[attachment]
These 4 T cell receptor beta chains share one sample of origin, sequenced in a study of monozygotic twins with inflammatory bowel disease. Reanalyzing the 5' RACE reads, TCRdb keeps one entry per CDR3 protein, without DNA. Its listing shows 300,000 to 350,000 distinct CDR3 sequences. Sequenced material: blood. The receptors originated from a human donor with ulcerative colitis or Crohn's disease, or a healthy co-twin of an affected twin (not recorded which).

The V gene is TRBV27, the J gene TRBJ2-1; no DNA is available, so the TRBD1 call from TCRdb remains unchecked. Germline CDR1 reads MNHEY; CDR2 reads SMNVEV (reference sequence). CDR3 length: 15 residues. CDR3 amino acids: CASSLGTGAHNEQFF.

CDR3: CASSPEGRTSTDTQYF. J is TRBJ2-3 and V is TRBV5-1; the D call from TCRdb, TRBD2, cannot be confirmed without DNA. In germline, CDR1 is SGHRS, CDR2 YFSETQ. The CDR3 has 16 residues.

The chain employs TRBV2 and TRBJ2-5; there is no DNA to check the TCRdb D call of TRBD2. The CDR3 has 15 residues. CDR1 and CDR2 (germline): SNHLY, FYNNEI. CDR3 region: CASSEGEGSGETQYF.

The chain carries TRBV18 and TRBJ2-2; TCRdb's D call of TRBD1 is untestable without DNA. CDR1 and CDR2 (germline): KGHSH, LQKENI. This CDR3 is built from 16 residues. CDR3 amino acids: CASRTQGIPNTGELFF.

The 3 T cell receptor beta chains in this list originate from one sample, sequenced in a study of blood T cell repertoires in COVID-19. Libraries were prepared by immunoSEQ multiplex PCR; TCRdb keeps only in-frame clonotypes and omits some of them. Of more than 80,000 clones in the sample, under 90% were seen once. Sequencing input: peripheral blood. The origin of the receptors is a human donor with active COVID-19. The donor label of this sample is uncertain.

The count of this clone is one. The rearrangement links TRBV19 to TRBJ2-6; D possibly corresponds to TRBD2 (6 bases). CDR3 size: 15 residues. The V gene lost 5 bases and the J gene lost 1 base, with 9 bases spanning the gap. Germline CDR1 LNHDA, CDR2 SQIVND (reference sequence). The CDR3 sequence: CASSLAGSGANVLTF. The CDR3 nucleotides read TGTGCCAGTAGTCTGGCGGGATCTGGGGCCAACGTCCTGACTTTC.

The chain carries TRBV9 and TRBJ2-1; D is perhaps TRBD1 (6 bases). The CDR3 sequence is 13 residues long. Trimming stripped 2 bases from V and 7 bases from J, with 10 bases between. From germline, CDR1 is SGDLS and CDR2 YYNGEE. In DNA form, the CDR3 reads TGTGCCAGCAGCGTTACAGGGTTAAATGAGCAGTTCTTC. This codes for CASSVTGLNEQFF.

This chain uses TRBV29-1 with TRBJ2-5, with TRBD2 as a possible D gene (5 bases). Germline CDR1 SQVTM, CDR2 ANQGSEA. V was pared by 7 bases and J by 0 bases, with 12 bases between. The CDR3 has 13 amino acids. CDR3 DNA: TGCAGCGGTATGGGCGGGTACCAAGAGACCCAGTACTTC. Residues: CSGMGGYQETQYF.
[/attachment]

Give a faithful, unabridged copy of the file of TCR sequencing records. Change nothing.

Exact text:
These 4 T cell receptor beta chains share one sample of origin, sequenced in a study of monozygotic twins with inflammatory bowel disease. Reanalyzing the 5' RACE reads, TCRdb keeps one entry per CDR3 protein, without DNA. Its listing shows 300,000 to 350,000 distinct CDR3 sequences. Sequenced material: blood. The receptors originated from a human donor with ulcerative colitis or Crohn's disease, or a healthy co-twin of an affected twin (not recorded which).

The V gene is TRBV27, the J gene TRBJ2-1; no DNA is available, so the TRBD1 call from TCRdb remains unchecked. Germline CDR1 reads MNHEY; CDR2 reads SMNVEV (reference sequence). CDR3 length: 15 residues. CDR3 amino acids: CASSLGTGAHNEQFF.

CDR3: CASSPEGRTSTDTQYF. J is TRBJ2-3 and V is TRBV5-1; the D call from TCRdb, TRBD2, cannot be confirmed without DNA. In germline, CDR1 is SGHRS, CDR2 YFSETQ. The CDR3 has 16 residues.

The chain employs TRBV2 and TRBJ2-5; there is no DNA to check the TCRdb D call of TRBD2. The CDR3 has 15 residues. CDR1 and CDR2 (germline): SNHLY, FYNNEI. CDR3 region: CASSEGEGSGETQYF.

The chain carries TRBV18 and TRBJ2-2; TCRdb's D call of TRBD1 is untestable without DNA. CDR1 and CDR2 (germline): KGHSH, LQKENI. This CDR3 is built from 16 residues. CDR3 amino acids: CASRTQGIPNTGELFF.

The 3 T cell receptor beta chains in this list originate from one sample, sequenced in a study of blood T cell repertoires in COVID-19. Libraries were prepared by immunoSEQ multiplex PCR; TCRdb keeps only in-frame clonotypes and omits some of them. Of more than 80,000 clones in the sample, under 90% were seen once. Sequencing input: peripheral blood. The origin of the receptors is a human donor with active COVID-19. The donor label of this sample is uncertain.

The count of this clone is one. The rearrangement links TRBV19 to TRBJ2-6; D possibly corresponds to TRBD2 (6 bases). CDR3 size: 15 residues. The V gene lost 5 bases and the J gene lost 1 base, with 9 bases spanning the gap. Germline CDR1 LNHDA, CDR2 SQIVND (reference sequence). The CDR3 sequence: CASSLAGSGANVLTF. The CDR3 nucleotides read TGTGCCAGTAGTCTGGCGGGATCTGGGGCCAACGTCCTGACTTTC.

The chain carries TRBV9 and TRBJ2-1; D is perhaps TRBD1 (6 bases). The CDR3 sequence is 13 residues long. Trimming stripped 2 bases from V and 7 bases from J, with 10 bases between. From germline, CDR1 is SGDLS and CDR2 YYNGEE. In DNA form, the CDR3 reads TGTGCCAGCAGCGTTACAGGGTTAAATGAGCAGTTCTTC. This codes for CASSVTGLNEQFF.

This chain uses TRBV29-1 with TRBJ2-5, with TRBD2 as a possible D gene (5 bases). Germline CDR1 SQVTM, CDR2 ANQGSEA. V was pared by 7 bases and J by 0 bases, with 12 bases between. The CDR3 has 13 amino acids. CDR3 DNA: TGCAGCGGTATGGGCGGGTACCAAGAGACCCAGTACTTC. Residues: CSGMGGYQETQYF.